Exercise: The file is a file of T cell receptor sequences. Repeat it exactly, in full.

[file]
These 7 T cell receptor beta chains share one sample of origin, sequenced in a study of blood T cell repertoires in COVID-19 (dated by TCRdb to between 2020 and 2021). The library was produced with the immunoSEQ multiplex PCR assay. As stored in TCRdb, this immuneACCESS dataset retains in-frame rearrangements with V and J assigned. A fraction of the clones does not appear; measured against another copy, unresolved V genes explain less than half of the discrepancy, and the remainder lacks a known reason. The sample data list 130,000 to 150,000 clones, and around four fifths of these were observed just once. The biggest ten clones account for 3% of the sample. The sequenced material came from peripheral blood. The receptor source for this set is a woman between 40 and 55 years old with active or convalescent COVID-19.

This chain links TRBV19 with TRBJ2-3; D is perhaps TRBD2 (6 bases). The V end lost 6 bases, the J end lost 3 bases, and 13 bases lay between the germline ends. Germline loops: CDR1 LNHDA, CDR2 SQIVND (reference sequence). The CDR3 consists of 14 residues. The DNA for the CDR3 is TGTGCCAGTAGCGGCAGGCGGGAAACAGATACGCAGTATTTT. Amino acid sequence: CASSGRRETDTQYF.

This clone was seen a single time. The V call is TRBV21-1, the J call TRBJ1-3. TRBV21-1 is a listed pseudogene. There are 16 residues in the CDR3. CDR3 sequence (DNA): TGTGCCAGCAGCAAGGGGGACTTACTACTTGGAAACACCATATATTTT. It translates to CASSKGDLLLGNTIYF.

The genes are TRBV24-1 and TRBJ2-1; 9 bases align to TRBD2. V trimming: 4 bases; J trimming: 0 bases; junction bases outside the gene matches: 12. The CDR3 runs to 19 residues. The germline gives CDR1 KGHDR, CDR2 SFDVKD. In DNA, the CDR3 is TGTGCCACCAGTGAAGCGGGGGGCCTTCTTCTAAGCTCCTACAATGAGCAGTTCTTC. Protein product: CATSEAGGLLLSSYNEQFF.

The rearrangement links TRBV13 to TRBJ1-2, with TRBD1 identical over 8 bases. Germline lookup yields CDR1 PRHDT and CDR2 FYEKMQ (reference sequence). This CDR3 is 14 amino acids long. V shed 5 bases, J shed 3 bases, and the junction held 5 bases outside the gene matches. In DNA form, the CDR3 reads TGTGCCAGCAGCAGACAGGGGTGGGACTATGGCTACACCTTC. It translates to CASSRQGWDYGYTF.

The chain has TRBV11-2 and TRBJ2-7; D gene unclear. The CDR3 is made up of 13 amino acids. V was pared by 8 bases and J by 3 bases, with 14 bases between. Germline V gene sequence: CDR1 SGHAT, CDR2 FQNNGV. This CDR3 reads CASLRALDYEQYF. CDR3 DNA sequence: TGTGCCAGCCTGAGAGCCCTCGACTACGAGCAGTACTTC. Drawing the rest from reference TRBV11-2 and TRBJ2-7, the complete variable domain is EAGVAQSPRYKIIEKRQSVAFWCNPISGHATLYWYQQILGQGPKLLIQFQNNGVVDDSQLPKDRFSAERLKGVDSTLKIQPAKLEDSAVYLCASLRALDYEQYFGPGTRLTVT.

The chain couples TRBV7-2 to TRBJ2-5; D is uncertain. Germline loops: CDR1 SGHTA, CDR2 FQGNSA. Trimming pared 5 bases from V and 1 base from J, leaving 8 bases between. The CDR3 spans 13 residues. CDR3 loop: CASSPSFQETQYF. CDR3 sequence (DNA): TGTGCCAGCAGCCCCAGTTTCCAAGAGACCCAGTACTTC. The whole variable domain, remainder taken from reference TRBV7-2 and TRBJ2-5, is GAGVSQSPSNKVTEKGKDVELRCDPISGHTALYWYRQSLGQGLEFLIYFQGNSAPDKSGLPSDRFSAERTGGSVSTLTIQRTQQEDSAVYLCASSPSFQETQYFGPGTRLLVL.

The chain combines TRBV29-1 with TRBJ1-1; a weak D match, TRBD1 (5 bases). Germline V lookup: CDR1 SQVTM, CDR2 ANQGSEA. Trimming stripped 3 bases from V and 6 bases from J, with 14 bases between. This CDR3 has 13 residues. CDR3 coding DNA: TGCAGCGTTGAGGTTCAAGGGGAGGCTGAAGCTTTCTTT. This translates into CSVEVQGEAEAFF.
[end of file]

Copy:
These 7 T cell receptor beta chains share one sample of origin, sequenced in a study of blood T cell repertoires in COVID-19 (dated by TCRdb to between 2020 and 2021). The library was produced with the immunoSEQ multiplex PCR assay. As stored in TCRdb, this immuneACCESS dataset retains in-frame rearrangements with V and J assigned. A fraction of the clones does not appear; measured against another copy, unresolved V genes explain less than half of the discrepancy, and the remainder lacks a known reason. The sample data list 130,000 to 150,000 clones, and around four fifths of these were observed just once. The biggest ten clones account for 3% of the sample. The sequenced material came from peripheral blood. The receptor source for this set is a woman between 40 and 55 years old with active or convalescent COVID-19.

This chain links TRBV19 with TRBJ2-3; D is perhaps TRBD2 (6 bases). The V end lost 6 bases, the J end lost 3 bases, and 13 bases lay between the germline ends. Germline loops: CDR1 LNHDA, CDR2 SQIVND (reference sequence). The CDR3 consists of 14 residues. The DNA for the CDR3 is TGTGCCAGTAGCGGCAGGCGGGAAACAGATACGCAGTATTTT. Amino acid sequence: CASSGRRETDTQYF.

This clone was seen a single time. The V call is TRBV21-1, the J call TRBJ1-3. TRBV21-1 is a listed pseudogene. There are 16 residues in the CDR3. CDR3 sequence (DNA): TGTGCCAGCAGCAAGGGGGACTTACTACTTGGAAACACCATATATTTT. It translates to CASSKGDLLLGNTIYF.

The genes are TRBV24-1 and TRBJ2-1; 9 bases align to TRBD2. V trimming: 4 bases; J trimming: 0 bases; junction bases outside the gene matches: 12. The CDR3 runs to 19 residues. The germline gives CDR1 KGHDR, CDR2 SFDVKD. In DNA, the CDR3 is TGTGCCACCAGTGAAGCGGGGGGCCTTCTTCTAAGCTCCTACAATGAGCAGTTCTTC. Protein product: CATSEAGGLLLSSYNEQFF.

The rearrangement links TRBV13 to TRBJ1-2, with TRBD1 identical over 8 bases. Germline lookup yields CDR1 PRHDT and CDR2 FYEKMQ (reference sequence). This CDR3 is 14 amino acids long. V shed 5 bases, J shed 3 bases, and the junction held 5 bases outside the gene matches. In DNA form, the CDR3 reads TGTGCCAGCAGCAGACAGGGGTGGGACTATGGCTACACCTTC. It translates to CASSRQGWDYGYTF.

The chain has TRBV11-2 and TRBJ2-7; D gene unclear. The CDR3 is made up of 13 amino acids. V was pared by 8 bases and J by 3 bases, with 14 bases between. Germline V gene sequence: CDR1 SGHAT, CDR2 FQNNGV. This CDR3 reads CASLRALDYEQYF. CDR3 DNA sequence: TGTGCCAGCCTGAGAGCCCTCGACTACGAGCAGTACTTC. Drawing the rest from reference TRBV11-2 and TRBJ2-7, the complete variable domain is EAGVAQSPRYKIIEKRQSVAFWCNPISGHATLYWYQQILGQGPKLLIQFQNNGVVDDSQLPKDRFSAERLKGVDSTLKIQPAKLEDSAVYLCASLRALDYEQYFGPGTRLTVT.

The chain couples TRBV7-2 to TRBJ2-5; D is uncertain. Germline loops: CDR1 SGHTA, CDR2 FQGNSA. Trimming pared 5 bases from V and 1 base from J, leaving 8 bases between. The CDR3 spans 13 residues. CDR3 loop: CASSPSFQETQYF. CDR3 sequence (DNA): TGTGCCAGCAGCCCCAGTTTCCAAGAGACCCAGTACTTC. The whole variable domain, remainder taken from reference TRBV7-2 and TRBJ2-5, is GAGVSQSPSNKVTEKGKDVELRCDPISGHTALYWYRQSLGQGLEFLIYFQGNSAPDKSGLPSDRFSAERTGGSVSTLTIQRTQQEDSAVYLCASSPSFQETQYFGPGTRLLVL.

The chain combines TRBV29-1 with TRBJ1-1; a weak D match, TRBD1 (5 bases). Germline V lookup: CDR1 SQVTM, CDR2 ANQGSEA. Trimming stripped 3 bases from V and 6 bases from J, with 14 bases between. This CDR3 has 13 residues. CDR3 coding DNA: TGCAGCGTTGAGGTTCAAGGGGAGGCTGAAGCTTTCTTT. This translates into CSVEVQGEAEAFF.